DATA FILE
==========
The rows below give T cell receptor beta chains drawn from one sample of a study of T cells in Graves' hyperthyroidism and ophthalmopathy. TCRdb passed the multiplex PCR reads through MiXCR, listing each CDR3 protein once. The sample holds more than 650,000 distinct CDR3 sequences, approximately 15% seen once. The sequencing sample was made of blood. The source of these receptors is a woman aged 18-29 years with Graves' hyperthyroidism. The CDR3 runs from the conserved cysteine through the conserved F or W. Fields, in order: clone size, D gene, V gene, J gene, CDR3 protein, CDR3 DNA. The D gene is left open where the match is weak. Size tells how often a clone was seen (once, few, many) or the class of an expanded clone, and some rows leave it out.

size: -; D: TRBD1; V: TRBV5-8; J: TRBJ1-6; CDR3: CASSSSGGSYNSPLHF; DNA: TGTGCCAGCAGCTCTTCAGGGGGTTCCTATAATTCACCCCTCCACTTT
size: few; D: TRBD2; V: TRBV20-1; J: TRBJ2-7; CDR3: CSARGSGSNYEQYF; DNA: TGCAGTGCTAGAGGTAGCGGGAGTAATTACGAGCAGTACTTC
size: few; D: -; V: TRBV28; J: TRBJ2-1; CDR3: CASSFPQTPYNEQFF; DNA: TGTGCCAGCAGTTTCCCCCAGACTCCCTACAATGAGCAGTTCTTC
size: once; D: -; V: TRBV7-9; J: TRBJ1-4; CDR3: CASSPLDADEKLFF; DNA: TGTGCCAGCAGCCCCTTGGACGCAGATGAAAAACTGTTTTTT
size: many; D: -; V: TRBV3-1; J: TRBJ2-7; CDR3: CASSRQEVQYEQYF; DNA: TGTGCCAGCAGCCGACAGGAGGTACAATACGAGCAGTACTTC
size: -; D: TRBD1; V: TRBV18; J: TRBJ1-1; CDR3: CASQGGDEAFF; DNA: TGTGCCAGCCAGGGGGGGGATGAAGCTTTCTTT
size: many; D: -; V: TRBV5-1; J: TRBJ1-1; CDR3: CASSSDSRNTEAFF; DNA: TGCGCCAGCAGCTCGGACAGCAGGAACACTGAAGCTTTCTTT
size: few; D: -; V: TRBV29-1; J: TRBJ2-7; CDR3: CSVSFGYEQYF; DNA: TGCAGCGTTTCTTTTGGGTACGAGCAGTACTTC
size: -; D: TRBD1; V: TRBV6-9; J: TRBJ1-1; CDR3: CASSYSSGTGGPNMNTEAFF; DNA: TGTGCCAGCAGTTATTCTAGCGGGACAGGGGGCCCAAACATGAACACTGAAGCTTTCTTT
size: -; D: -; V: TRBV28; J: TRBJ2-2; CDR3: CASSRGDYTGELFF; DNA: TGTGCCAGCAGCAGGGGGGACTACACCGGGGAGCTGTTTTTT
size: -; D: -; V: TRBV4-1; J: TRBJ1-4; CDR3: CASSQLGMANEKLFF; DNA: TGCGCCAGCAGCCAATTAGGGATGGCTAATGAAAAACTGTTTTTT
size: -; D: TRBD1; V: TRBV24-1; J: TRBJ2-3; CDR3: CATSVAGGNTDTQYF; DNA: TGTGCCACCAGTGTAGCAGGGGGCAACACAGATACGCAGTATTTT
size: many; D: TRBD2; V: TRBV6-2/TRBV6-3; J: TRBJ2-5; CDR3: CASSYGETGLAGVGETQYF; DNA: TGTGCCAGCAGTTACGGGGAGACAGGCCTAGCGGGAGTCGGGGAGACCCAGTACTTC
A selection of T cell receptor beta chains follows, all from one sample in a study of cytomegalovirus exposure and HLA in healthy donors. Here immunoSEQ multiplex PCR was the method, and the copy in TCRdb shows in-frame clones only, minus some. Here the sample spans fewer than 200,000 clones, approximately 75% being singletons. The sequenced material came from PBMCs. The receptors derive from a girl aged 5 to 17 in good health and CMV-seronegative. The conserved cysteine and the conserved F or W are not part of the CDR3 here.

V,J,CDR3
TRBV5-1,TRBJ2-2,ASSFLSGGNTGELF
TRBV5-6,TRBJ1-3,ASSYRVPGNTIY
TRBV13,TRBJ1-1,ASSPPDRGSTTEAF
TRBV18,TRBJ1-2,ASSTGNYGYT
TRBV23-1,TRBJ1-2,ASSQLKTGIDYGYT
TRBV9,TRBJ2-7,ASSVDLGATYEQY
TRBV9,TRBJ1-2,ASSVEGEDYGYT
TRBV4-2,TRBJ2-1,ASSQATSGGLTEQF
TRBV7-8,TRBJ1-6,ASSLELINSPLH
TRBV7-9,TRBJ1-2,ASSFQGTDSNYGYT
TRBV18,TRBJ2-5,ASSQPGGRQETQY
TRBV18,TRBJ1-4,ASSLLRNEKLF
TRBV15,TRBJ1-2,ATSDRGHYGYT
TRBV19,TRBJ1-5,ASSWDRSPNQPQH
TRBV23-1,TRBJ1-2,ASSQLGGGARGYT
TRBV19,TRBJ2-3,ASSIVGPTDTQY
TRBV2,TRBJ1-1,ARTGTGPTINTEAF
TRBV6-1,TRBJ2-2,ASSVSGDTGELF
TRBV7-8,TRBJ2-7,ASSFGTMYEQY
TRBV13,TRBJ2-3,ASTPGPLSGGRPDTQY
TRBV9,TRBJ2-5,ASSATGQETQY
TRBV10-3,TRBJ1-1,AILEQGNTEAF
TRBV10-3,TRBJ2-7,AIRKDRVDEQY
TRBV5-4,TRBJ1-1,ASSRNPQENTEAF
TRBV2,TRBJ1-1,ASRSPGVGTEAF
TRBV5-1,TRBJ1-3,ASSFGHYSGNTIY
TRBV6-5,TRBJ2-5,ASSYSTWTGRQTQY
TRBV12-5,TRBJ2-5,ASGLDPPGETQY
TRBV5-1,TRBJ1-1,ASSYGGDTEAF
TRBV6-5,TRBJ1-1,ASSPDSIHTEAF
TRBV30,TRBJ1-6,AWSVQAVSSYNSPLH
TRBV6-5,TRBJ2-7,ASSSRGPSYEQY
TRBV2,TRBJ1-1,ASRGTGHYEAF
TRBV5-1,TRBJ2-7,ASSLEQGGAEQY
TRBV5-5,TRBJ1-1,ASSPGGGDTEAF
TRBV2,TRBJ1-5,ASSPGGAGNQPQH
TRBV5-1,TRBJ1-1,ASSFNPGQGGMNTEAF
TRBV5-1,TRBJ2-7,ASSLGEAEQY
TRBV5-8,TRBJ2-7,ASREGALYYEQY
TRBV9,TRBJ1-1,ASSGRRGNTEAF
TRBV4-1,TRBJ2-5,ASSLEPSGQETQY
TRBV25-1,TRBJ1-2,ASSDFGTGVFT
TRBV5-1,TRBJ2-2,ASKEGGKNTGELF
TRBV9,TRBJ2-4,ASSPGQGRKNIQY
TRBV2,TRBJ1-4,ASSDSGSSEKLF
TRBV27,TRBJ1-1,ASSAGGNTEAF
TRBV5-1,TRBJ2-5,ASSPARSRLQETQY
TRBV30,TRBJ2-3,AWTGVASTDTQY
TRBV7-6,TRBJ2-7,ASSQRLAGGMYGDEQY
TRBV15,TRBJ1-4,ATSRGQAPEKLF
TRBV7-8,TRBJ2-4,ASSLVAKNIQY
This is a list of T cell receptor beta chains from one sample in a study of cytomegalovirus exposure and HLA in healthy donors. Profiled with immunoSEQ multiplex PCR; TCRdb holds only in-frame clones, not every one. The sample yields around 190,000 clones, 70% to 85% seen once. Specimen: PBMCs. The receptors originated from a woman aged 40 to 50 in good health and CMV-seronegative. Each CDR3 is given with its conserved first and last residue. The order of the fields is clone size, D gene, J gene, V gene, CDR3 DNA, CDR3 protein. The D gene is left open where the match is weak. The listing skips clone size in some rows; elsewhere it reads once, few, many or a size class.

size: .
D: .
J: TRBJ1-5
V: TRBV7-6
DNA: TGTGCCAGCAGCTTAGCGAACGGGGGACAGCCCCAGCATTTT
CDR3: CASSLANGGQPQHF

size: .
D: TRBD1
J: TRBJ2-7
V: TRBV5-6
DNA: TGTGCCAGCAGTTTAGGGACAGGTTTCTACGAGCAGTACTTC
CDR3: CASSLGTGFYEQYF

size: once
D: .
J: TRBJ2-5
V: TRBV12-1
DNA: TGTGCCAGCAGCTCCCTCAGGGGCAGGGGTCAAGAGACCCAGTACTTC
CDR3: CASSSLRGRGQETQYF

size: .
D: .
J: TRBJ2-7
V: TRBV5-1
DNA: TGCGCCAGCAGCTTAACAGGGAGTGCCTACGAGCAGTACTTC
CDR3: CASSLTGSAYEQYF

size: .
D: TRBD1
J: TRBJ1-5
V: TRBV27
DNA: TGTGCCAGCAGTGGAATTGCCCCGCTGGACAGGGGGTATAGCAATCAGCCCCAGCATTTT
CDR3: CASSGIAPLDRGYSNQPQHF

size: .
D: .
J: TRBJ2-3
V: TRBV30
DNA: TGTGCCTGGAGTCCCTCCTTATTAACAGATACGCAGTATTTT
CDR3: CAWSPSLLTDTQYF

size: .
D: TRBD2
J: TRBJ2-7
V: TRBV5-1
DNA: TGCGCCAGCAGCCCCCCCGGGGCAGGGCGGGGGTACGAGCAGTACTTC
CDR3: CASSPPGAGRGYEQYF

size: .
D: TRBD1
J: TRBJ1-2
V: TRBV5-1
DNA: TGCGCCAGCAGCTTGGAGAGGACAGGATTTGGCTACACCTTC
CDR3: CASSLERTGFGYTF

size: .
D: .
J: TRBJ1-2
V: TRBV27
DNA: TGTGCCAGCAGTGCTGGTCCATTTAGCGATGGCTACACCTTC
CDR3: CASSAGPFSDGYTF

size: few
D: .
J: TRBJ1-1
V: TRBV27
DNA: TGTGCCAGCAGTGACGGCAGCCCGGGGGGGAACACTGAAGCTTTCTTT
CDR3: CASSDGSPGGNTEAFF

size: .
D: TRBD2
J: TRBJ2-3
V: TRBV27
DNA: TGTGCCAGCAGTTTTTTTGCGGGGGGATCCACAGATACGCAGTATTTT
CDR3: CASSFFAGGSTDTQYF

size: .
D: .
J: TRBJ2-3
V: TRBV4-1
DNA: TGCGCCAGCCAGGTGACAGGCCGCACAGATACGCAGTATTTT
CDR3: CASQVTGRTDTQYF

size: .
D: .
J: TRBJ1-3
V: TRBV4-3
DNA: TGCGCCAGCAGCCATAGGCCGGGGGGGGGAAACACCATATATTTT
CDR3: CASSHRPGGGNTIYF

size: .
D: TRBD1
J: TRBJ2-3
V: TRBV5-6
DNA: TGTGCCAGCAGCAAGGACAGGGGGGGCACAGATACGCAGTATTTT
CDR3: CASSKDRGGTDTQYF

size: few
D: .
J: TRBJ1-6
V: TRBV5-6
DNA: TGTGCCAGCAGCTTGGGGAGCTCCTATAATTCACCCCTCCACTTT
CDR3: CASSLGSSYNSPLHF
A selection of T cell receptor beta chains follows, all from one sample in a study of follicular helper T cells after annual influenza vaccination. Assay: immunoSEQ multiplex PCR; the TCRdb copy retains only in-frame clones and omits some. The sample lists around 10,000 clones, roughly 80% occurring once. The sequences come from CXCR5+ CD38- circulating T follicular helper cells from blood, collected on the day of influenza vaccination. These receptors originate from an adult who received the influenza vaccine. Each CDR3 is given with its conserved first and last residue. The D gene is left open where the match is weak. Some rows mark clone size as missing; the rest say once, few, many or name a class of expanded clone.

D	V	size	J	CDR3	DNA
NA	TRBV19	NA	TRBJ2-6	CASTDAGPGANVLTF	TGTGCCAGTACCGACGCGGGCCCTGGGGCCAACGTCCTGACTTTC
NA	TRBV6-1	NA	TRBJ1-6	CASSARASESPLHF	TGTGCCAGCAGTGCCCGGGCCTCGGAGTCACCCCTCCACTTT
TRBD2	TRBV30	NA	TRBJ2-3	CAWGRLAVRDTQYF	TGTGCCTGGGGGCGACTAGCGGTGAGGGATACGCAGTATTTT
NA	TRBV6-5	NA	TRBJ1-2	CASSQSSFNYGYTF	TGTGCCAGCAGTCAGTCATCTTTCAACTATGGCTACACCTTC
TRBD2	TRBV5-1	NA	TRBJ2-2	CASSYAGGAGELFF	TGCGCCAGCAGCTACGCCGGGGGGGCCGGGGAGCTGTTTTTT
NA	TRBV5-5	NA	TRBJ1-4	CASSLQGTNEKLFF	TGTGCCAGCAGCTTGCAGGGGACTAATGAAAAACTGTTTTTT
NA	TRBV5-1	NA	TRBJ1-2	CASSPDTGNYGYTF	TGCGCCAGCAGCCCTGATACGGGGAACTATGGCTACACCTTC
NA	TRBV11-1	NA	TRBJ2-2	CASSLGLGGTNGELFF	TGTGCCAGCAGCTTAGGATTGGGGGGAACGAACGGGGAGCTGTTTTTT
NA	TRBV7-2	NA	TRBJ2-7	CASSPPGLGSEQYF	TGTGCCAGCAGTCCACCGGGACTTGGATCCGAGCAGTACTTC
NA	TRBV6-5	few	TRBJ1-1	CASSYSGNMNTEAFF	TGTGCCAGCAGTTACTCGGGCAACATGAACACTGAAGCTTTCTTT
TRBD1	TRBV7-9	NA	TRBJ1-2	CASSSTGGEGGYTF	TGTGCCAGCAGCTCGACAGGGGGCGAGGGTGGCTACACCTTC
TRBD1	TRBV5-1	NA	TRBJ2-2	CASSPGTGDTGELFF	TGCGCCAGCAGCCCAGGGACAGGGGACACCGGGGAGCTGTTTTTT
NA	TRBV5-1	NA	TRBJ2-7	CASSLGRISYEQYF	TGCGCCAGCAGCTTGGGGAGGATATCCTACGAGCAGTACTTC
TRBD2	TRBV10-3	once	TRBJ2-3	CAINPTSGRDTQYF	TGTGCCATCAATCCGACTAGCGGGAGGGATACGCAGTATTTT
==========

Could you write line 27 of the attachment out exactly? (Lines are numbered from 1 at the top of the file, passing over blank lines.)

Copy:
TRBV18,TRBJ2-5,ASSQPGGRQETQY